Wallasea Island Case Study: What is the coastal flooding hazard?
Wallasea Island is on the south side of the Crouch Estuary in Essex, which is also linked to the Roach Estuary. Like other estuaries in Essex, these are at risk of flooding because:
- reclamation of intertidal land has narrowed the estuary channels
- flood embankments restrict the tidal flow, leading to erosion in the estuary channel and putting pressure on the flood defences
- on low ebb tides mud is deposited in the channels, leading to a decrease in channel depth
- sea levels are rising as a result of climate change, putting additional pressure on flood defences so that the chance of breaching and overtopping of defences is increased.
Together these mean there is a significant risk of flooding in South Essex from high tides and storm surges. It was a combination of these that caused the 1953 floods. In a 200-year annual probability flood, Foulness, Wallasea, Potton and Canvey Island would be inundated.
The threat of coastal flooding puts a wide range of assets in the coastal floodplain at risk, including 2,700 properties, 9,500 hectares of high-grade farmland, 168km of flood defences and a variety of natural habitats. Large areas of land are several metres lower than the normal high water in the estuary. As sea levels rise intertidal wetlands and saltmarshes in front of sea defences - internationally important wildlife habitats - are eroded by rising mean sea water levels. This process is known as coastal squeeze.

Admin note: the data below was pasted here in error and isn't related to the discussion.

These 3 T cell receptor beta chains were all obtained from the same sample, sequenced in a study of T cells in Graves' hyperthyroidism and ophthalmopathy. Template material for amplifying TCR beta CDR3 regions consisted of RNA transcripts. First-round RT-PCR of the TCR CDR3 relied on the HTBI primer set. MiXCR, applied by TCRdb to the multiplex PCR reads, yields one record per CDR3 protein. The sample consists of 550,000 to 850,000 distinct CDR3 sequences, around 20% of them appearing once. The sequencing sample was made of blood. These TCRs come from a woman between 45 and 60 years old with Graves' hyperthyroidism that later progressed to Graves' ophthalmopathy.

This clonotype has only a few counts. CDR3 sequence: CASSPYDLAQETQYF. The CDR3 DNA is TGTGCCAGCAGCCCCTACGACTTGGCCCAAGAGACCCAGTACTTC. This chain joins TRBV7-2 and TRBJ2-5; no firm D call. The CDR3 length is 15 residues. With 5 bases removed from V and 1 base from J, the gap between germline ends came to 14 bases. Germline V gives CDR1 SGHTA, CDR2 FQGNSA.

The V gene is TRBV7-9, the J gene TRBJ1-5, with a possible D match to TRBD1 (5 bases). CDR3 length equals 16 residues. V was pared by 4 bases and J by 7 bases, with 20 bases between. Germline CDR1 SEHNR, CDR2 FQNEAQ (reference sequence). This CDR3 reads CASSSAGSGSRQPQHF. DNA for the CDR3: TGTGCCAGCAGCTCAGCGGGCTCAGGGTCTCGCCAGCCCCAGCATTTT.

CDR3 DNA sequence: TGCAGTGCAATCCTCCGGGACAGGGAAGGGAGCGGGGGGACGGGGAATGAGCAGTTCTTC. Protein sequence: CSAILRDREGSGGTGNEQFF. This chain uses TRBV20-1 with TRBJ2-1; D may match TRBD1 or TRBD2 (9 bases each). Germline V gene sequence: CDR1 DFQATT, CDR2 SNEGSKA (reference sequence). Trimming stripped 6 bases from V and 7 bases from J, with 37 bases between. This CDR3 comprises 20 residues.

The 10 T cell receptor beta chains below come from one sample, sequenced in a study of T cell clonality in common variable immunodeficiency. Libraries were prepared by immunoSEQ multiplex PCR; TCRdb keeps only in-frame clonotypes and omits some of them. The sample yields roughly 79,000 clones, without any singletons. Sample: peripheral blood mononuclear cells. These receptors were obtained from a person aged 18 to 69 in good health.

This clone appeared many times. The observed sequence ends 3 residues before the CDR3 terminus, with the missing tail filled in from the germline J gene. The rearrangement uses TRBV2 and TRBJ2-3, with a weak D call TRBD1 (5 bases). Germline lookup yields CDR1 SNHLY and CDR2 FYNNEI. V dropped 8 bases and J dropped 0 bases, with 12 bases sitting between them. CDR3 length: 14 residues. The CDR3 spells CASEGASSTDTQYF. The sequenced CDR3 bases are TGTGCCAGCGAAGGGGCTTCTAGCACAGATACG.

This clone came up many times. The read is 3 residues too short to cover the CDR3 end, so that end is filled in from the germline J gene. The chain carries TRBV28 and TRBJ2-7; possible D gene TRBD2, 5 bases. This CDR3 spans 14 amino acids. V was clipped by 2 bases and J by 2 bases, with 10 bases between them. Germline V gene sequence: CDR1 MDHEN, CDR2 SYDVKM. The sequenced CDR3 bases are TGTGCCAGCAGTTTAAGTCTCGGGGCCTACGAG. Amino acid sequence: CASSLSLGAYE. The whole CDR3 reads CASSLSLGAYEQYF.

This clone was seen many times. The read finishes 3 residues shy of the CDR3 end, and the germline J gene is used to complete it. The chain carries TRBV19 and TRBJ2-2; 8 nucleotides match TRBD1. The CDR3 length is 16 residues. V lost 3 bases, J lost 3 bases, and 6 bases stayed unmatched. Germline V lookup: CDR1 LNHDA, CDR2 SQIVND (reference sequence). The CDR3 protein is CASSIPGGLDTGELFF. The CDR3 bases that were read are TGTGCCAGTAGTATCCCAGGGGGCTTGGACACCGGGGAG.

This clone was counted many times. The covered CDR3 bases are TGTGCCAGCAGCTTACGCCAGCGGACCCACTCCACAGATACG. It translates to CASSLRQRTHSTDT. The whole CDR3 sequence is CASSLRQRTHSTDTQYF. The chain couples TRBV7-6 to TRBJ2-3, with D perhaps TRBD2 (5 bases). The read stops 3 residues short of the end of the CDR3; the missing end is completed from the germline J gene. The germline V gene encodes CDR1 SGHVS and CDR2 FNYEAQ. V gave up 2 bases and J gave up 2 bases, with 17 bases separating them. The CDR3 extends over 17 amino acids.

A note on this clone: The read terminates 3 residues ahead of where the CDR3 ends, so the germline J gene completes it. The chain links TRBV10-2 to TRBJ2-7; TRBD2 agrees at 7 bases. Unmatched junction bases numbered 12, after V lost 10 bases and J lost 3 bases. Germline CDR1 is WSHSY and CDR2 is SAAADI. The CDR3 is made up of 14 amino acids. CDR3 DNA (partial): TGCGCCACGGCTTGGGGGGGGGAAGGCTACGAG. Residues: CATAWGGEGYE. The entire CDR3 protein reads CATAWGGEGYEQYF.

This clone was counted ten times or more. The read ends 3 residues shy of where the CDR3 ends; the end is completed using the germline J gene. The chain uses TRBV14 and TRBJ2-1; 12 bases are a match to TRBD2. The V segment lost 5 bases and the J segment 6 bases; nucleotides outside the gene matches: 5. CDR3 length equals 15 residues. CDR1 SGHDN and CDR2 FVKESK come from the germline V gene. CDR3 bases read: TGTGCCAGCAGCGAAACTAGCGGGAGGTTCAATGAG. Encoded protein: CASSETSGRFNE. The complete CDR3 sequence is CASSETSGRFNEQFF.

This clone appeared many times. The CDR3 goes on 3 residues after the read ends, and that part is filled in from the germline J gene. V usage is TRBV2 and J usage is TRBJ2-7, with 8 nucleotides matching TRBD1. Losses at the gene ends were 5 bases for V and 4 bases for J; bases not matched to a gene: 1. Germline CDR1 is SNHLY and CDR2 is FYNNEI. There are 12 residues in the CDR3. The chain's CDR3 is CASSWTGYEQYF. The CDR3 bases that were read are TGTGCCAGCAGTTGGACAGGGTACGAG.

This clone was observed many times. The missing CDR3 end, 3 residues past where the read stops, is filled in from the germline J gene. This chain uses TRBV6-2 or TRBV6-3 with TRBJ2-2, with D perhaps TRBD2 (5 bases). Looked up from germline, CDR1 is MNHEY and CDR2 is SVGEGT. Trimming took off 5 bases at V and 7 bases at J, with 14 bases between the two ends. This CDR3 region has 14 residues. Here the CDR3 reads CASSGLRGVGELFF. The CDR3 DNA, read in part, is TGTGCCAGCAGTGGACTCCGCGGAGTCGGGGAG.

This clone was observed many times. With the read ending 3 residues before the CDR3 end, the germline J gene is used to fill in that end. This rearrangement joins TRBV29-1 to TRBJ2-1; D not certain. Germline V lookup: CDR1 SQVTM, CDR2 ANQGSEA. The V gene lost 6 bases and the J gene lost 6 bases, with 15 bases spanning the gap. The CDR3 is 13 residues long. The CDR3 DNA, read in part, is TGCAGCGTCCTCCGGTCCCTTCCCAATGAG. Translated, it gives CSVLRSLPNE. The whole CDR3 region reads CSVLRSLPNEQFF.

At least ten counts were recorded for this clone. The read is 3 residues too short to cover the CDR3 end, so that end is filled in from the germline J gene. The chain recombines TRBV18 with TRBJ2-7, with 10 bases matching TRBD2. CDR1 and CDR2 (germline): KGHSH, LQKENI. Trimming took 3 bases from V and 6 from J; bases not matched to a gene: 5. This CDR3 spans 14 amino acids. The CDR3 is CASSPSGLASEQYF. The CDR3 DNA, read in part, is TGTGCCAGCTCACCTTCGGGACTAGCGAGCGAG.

The Roach and Crouch Flood Management Strategy is used to identify the best way of managing flood defences to help counter the threat of flooding. It is part of the Essex Coast Shoreline Management Plan.
It is clear that that the estuaries cannot be maintained in their present form, and the Flood Management Strategy will ensure the flood defences in these estuaries are managed and improved in an integrated way. The solutions to the increased flood hazard include:
- hard defences such as sea walls, which will continue to be important to protect towns and cities
- soft defences such as the managed realignment of coasts, for example the Wallasea Island Project
Download: 'Sea level is not level: the case for a new approach to predicting UK sea-level rise', Roland Gehrels & Anthony Long, Geography, Spring 2008
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